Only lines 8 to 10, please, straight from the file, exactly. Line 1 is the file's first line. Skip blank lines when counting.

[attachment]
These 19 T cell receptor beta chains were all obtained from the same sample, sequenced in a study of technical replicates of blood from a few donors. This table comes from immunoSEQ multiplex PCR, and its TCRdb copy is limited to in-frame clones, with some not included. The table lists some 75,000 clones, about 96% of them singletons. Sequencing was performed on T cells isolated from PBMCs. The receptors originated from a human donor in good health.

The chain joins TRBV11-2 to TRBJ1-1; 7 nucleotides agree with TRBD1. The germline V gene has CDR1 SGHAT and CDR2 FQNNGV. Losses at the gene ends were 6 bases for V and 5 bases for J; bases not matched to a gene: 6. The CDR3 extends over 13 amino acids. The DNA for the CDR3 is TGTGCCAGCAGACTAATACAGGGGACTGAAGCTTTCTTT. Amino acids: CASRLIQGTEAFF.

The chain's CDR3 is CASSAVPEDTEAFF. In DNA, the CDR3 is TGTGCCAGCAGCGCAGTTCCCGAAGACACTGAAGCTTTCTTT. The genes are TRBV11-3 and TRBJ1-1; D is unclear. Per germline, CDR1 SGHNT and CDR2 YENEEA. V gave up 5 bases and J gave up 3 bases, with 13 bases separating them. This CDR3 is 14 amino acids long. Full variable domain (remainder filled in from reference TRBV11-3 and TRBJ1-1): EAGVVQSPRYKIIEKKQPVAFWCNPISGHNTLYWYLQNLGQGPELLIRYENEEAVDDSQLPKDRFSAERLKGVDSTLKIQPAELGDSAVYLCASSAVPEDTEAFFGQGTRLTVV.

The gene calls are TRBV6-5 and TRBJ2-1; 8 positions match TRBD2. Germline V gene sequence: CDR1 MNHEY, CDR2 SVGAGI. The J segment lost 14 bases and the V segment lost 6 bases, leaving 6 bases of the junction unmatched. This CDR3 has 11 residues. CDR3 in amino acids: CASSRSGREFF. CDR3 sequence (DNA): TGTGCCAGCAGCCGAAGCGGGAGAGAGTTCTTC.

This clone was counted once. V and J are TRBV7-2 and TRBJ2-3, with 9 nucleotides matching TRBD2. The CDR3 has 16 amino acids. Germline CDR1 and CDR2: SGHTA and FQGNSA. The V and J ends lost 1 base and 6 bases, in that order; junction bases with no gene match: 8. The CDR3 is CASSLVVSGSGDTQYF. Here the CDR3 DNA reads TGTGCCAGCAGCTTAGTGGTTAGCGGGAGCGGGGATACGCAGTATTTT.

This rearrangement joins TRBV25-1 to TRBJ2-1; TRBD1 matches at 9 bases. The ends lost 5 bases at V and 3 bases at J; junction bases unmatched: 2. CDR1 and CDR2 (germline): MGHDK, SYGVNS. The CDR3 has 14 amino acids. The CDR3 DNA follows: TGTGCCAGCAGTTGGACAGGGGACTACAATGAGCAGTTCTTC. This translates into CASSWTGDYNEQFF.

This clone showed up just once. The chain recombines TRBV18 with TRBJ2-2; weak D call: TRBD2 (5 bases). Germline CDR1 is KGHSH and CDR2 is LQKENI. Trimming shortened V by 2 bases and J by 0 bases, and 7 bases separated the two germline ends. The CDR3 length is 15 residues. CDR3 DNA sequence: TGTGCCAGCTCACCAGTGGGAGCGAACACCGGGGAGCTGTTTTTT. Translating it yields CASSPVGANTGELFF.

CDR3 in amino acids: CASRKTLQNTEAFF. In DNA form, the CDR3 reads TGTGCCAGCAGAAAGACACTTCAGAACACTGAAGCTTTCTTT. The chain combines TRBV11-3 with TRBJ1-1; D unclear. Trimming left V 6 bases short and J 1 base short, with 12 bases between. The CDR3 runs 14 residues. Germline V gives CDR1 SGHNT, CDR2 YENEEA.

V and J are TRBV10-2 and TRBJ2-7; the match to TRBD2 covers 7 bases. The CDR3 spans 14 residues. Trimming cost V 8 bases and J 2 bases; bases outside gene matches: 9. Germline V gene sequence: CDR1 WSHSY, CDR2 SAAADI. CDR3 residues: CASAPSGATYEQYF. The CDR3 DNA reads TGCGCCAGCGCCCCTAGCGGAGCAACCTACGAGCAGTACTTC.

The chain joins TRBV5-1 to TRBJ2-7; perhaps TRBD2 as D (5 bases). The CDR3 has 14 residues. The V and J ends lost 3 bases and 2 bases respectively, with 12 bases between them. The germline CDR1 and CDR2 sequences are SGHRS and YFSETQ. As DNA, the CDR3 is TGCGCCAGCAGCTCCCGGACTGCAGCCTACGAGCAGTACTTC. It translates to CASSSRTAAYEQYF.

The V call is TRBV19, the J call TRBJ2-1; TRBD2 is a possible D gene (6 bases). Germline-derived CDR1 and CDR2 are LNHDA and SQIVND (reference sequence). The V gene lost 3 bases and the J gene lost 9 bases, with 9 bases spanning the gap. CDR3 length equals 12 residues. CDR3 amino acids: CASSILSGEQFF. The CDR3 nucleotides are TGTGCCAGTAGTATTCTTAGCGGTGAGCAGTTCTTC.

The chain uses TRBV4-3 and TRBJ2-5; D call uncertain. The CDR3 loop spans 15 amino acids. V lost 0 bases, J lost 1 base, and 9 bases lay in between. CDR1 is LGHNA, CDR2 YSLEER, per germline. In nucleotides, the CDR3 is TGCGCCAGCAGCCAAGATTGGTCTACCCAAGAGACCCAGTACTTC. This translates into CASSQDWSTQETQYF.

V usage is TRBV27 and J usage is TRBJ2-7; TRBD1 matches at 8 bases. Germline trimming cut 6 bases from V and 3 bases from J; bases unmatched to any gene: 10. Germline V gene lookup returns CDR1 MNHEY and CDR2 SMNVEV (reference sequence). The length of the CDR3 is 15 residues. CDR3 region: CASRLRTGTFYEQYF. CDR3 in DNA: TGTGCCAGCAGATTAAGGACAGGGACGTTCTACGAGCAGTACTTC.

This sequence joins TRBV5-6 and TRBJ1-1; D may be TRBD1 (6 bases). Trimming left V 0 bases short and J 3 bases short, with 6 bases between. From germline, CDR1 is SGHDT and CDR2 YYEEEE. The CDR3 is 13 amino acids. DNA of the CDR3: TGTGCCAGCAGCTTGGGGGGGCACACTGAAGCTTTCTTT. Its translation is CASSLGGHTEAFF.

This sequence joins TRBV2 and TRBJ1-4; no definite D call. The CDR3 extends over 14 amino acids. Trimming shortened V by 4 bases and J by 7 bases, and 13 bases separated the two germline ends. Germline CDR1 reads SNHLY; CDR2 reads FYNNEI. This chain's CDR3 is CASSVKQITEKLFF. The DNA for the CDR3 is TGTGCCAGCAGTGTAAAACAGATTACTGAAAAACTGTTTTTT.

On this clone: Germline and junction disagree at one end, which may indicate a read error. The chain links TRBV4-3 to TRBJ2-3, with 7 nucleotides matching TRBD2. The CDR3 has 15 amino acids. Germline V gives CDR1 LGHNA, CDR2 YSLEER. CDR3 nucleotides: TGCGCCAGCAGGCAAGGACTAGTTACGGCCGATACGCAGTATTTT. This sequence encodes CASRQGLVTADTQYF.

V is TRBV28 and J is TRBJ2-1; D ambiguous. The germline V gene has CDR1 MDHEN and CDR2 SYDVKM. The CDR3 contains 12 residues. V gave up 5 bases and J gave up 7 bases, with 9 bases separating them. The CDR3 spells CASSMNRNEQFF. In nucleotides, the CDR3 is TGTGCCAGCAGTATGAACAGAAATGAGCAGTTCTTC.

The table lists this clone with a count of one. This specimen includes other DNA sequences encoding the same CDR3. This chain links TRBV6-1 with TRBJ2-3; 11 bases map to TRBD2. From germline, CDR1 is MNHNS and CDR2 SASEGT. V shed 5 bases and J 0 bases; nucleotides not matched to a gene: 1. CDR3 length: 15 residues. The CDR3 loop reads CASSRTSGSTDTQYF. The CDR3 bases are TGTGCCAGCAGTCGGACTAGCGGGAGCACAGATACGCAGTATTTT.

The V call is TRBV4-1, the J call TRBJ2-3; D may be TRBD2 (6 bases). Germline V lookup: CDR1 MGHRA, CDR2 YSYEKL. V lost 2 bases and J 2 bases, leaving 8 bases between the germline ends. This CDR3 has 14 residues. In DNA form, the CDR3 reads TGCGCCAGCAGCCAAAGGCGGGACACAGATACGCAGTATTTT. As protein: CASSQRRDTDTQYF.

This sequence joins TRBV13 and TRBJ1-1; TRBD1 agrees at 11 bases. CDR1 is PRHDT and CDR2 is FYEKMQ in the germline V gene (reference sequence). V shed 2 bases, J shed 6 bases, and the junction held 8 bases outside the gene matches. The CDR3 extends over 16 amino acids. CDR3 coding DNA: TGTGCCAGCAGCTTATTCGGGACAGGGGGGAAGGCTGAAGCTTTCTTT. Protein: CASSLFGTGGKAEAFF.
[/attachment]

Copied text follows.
CDR3 in amino acids: CASRKTLQNTEAFF. In DNA form, the CDR3 reads TGTGCCAGCAGAAAGACACTTCAGAACACTGAAGCTTTCTTT. The chain combines TRBV11-3 with TRBJ1-1; D unclear. Trimming left V 6 bases short and J 1 base short, with 12 bases between. The CDR3 runs 14 residues. Germline V gives CDR1 SGHNT, CDR2 YENEEA.

V and J are TRBV10-2 and TRBJ2-7; the match to TRBD2 covers 7 bases. The CDR3 spans 14 residues. Trimming cost V 8 bases and J 2 bases; bases outside gene matches: 9. Germline V gene sequence: CDR1 WSHSY, CDR2 SAAADI. CDR3 residues: CASAPSGATYEQYF. The CDR3 DNA reads TGCGCCAGCGCCCCTAGCGGAGCAACCTACGAGCAGTACTTC.

The chain joins TRBV5-1 to TRBJ2-7; perhaps TRBD2 as D (5 bases). The CDR3 has 14 residues. The V and J ends lost 3 bases and 2 bases respectively, with 12 bases between them. The germline CDR1 and CDR2 sequences are SGHRS and YFSETQ. As DNA, the CDR3 is TGCGCCAGCAGCTCCCGGACTGCAGCCTACGAGCAGTACTTC. It translates to CASSSRTAAYEQYF.